Wage squeeze to get tighter

Bank of England

The big squeeze on incomes will get tighter from here and will last longer than previously thought.

At the moment, prices are rising 2.6% while wages are rising just 2%. That gap is expected to widen later this year.

Inflation is expected to peak at around 3% in October, as the surge in import prices caused by the post-Brexit-referendum drop in the pound continues to feed through to shop prices.

When prices rise faster than wages, we get poorer on average every day.

This explains why the Bank cut its forecast for economic growth for this year and next.

It is also the main reason why the Bank of England has decided - for the 120th month in a row - not to raise interest rates.

Economic conundrum

The Bank of England is faced with a delicate balancing act: keeping inflation under control - that means near its target of 2% - while trying not to damage the economy.

Under normal circumstances, faced with inflation above target and rising while unemployment is at its lowest level in over 40 years, the bank would already be raising interest rates.

But the consumers that power three-quarters of the economic growth are already under pressure as their incomes are eroded by inflation.

To put further pressure on them by increasing the cost of borrowing is seen as too much of a risk - for six of the eight rate setters.

Of course, one way to keep up living standards while your spending power is dwindling is to borrow money to top it up.

Consumers have been doing exactly that - piling on extra debt at a rate the Bank of England thinks is worrying.

'Spiral of complacency'

Consumer credit (personal loans, credit cards, overdrafts, etc) has risen by 10% in the last year alone - far outstripping the growth in wages or the economy.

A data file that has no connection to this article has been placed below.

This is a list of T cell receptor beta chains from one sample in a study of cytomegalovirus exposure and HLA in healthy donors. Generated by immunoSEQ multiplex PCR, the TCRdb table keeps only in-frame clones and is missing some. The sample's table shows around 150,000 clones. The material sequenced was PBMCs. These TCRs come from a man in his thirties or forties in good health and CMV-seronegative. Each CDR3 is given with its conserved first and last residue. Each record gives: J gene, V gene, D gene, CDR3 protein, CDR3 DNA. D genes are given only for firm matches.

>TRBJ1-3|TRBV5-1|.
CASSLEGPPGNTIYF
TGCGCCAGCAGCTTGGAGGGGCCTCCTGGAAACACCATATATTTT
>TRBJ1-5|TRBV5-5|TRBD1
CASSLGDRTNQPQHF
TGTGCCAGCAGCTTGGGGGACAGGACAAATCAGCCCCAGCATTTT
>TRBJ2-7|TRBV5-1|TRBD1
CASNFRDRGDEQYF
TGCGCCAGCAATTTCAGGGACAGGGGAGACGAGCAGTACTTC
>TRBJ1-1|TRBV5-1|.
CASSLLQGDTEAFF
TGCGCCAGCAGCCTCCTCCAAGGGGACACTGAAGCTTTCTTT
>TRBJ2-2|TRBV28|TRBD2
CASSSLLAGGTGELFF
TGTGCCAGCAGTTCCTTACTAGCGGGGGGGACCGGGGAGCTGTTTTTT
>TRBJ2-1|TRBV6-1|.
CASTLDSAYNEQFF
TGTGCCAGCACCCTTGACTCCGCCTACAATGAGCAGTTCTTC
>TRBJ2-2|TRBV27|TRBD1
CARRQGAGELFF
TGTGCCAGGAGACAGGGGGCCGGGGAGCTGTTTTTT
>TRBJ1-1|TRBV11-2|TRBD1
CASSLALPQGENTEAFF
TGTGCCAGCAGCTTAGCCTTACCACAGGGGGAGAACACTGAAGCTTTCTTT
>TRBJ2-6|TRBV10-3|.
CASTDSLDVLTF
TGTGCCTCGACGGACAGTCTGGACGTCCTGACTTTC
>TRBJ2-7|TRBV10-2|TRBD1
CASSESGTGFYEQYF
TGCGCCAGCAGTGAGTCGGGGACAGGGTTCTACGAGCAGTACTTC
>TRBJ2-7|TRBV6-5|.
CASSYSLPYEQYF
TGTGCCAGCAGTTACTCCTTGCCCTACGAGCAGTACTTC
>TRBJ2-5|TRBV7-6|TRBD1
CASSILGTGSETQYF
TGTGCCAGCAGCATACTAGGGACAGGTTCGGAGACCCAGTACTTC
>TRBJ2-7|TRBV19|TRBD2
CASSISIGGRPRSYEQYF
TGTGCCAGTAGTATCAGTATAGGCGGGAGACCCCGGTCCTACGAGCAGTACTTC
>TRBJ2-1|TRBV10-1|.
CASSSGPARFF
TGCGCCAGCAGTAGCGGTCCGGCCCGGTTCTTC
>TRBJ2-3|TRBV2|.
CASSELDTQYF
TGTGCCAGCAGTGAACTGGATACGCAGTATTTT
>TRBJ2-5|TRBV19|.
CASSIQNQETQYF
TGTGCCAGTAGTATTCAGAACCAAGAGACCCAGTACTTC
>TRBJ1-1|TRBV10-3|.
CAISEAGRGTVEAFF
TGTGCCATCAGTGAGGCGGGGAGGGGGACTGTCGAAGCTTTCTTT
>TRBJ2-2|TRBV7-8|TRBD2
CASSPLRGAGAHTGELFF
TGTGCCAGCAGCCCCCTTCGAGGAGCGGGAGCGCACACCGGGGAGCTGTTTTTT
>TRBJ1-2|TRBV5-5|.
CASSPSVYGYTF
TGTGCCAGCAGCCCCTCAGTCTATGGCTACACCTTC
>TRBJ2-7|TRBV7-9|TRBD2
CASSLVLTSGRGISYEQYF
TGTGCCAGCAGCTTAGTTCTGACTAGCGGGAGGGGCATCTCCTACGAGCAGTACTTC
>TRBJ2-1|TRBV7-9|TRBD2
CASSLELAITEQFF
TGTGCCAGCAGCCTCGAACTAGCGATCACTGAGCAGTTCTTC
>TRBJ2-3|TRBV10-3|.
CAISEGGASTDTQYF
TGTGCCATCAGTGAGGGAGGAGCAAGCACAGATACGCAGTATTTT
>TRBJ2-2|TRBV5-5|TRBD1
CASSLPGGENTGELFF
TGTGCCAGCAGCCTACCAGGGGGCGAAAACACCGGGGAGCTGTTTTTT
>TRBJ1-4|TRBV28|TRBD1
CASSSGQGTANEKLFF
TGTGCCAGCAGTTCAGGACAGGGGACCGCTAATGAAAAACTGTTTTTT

Just last week, one of the bank's top officials accused lenders of a "spiral of complacency" in dishing out this credit.

The irony is that some of this money has come courtesy of the Bank of England, which lent the High Street banks £100bn in super-cheap money last August to combat the perceived risks to the economy of the EU referendum vote.

The Bank confirmed today they had authorisation from the chancellor to increase that pot to £115bn.

That flow of money will be shut down in February next year - as originally planned - but the increase to the pot sends mixed messages.

On the one hand, the Bank is worried that consumers are getting deeper into debt while at the same time increasing High Street banks' ability to offer irresistibly low borrowing rates.

It's a contradiction that perhaps shows just how tough this delicate this balancing act can be.

The good news is the big squeeze won't last forever.

According to the Bank, wages will begin to rise faster than inflation in the second half of next year.

The bad news for borrowers - and good for savers - is that is the moment when rates finally begin to rise.

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